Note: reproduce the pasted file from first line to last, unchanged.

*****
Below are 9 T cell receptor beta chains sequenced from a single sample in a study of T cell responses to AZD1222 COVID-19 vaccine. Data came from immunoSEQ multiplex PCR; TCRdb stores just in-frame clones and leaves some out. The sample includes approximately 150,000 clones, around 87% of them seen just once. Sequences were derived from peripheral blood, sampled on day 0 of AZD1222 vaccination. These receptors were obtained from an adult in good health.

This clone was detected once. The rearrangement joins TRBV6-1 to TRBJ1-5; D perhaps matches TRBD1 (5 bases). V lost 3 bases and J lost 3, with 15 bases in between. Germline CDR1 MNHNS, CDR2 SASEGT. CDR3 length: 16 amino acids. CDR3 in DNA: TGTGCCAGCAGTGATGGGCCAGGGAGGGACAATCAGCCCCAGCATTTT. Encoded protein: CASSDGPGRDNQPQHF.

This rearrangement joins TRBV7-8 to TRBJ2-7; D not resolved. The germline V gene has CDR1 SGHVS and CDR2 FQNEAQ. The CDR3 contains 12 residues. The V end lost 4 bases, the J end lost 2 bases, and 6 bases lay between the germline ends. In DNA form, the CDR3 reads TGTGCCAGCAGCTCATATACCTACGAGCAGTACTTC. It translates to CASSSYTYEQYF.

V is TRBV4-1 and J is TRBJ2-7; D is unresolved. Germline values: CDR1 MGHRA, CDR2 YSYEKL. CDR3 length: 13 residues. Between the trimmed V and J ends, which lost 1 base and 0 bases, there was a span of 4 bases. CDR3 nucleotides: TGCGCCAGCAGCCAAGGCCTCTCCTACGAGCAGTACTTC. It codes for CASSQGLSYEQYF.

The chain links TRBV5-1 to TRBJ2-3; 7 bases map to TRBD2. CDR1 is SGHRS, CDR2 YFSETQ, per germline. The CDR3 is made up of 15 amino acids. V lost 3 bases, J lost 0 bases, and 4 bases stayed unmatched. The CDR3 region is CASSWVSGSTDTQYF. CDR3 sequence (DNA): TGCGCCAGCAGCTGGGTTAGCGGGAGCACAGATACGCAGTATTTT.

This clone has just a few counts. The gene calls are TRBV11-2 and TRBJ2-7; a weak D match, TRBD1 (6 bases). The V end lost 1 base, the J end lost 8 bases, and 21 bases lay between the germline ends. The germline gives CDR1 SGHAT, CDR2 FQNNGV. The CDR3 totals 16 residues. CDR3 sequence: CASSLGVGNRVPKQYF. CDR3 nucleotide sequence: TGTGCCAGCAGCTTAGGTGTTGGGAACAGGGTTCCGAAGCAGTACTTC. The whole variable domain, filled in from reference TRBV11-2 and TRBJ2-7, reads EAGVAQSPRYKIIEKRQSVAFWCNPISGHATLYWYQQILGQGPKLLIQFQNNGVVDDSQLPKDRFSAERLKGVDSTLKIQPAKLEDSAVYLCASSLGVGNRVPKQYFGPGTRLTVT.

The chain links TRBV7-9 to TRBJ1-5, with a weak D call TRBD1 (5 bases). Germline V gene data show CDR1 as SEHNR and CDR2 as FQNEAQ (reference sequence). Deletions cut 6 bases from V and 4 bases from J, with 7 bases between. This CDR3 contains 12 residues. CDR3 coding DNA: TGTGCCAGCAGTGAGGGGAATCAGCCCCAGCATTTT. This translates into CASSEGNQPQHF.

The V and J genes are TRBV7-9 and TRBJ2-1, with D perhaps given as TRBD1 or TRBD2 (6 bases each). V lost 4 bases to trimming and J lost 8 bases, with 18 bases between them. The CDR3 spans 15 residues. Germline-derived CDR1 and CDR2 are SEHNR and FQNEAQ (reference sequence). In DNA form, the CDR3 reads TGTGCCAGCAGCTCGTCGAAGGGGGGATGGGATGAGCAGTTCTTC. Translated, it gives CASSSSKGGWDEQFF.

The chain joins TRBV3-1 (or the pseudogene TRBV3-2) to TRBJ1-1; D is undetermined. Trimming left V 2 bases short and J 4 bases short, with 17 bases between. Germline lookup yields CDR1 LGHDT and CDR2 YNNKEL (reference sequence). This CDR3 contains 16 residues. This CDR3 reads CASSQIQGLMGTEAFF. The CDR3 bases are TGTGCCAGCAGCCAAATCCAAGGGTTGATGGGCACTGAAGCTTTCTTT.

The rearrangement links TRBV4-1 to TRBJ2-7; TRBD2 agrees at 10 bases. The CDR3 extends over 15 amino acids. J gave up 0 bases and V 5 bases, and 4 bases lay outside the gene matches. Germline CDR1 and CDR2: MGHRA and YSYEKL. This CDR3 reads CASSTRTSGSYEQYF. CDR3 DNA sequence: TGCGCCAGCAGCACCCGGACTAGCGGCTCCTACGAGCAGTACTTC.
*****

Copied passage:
Below are 9 T cell receptor beta chains sequenced from a single sample in a study of T cell responses to AZD1222 COVID-19 vaccine. Data came from immunoSEQ multiplex PCR; TCRdb stores just in-frame clones and leaves some out. The sample includes approximately 150,000 clones, around 87% of them seen just once. Sequences were derived from peripheral blood, sampled on day 0 of AZD1222 vaccination. These receptors were obtained from an adult in good health.

This clone was detected once. The rearrangement joins TRBV6-1 to TRBJ1-5; D perhaps matches TRBD1 (5 bases). V lost 3 bases and J lost 3, with 15 bases in between. Germline CDR1 MNHNS, CDR2 SASEGT. CDR3 length: 16 amino acids. CDR3 in DNA: TGTGCCAGCAGTGATGGGCCAGGGAGGGACAATCAGCCCCAGCATTTT. Encoded protein: CASSDGPGRDNQPQHF.

This rearrangement joins TRBV7-8 to TRBJ2-7; D not resolved. The germline V gene has CDR1 SGHVS and CDR2 FQNEAQ. The CDR3 contains 12 residues. The V end lost 4 bases, the J end lost 2 bases, and 6 bases lay between the germline ends. In DNA form, the CDR3 reads TGTGCCAGCAGCTCATATACCTACGAGCAGTACTTC. It translates to CASSSYTYEQYF.

V is TRBV4-1 and J is TRBJ2-7; D is unresolved. Germline values: CDR1 MGHRA, CDR2 YSYEKL. CDR3 length: 13 residues. Between the trimmed V and J ends, which lost 1 base and 0 bases, there was a span of 4 bases. CDR3 nucleotides: TGCGCCAGCAGCCAAGGCCTCTCCTACGAGCAGTACTTC. It codes for CASSQGLSYEQYF.

The chain links TRBV5-1 to TRBJ2-3; 7 bases map to TRBD2. CDR1 is SGHRS, CDR2 YFSETQ, per germline. The CDR3 is made up of 15 amino acids. V lost 3 bases, J lost 0 bases, and 4 bases stayed unmatched. The CDR3 region is CASSWVSGSTDTQYF. CDR3 sequence (DNA): TGCGCCAGCAGCTGGGTTAGCGGGAGCACAGATACGCAGTATTTT.

This clone has just a few counts. The gene calls are TRBV11-2 and TRBJ2-7; a weak D match, TRBD1 (6 bases). The V end lost 1 base, the J end lost 8 bases, and 21 bases lay between the germline ends. The germline gives CDR1 SGHAT, CDR2 FQNNGV. The CDR3 totals 16 residues. CDR3 sequence: CASSLGVGNRVPKQYF. CDR3 nucleotide sequence: TGTGCCAGCAGCTTAGGTGTTGGGAACAGGGTTCCGAAGCAGTACTTC. The whole variable domain, filled in from reference TRBV11-2 and TRBJ2-7, reads EAGVAQSPRYKIIEKRQSVAFWCNPISGHATLYWYQQILGQGPKLLIQFQNNGVVDDSQLPKDRFSAERLKGVDSTLKIQPAKLEDSAVYLCASSLGVGNRVPKQYFGPGTRLTVT.

The chain links TRBV7-9 to TRBJ1-5, with a weak D call TRBD1 (5 bases). Germline V gene data show CDR1 as SEHNR and CDR2 as FQNEAQ (reference sequence). Deletions cut 6 bases from V and 4 bases from J, with 7 bases between. This CDR3 contains 12 residues. CDR3 coding DNA: TGTGCCAGCAGTGAGGGGAATCAGCCCCAGCATTTT. This translates into CASSEGNQPQHF.

The V and J genes are TRBV7-9 and TRBJ2-1, with D perhaps given as TRBD1 or TRBD2 (6 bases each). V lost 4 bases to trimming and J lost 8 bases, with 18 bases between them. The CDR3 spans 15 residues. Germline-derived CDR1 and CDR2 are SEHNR and FQNEAQ (reference sequence). In DNA form, the CDR3 reads TGTGCCAGCAGCTCGTCGAAGGGGGGATGGGATGAGCAGTTCTTC. Translated, it gives CASSSSKGGWDEQFF.

The chain joins TRBV3-1 (or the pseudogene TRBV3-2) to TRBJ1-1; D is undetermined. Trimming left V 2 bases short and J 4 bases short, with 17 bases between. Germline lookup yields CDR1 LGHDT and CDR2 YNNKEL (reference sequence). This CDR3 contains 16 residues. This CDR3 reads CASSQIQGLMGTEAFF. The CDR3 bases are TGTGCCAGCAGCCAAATCCAAGGGTTGATGGGCACTGAAGCTTTCTTT.

The rearrangement links TRBV4-1 to TRBJ2-7; TRBD2 agrees at 10 bases. The CDR3 extends over 15 amino acids. J gave up 0 bases and V 5 bases, and 4 bases lay outside the gene matches. Germline CDR1 and CDR2: MGHRA and YSYEKL. This CDR3 reads CASSTRTSGSYEQYF. CDR3 DNA sequence: TGCGCCAGCAGCACCCGGACTAGCGGCTCCTACGAGCAGTACTTC.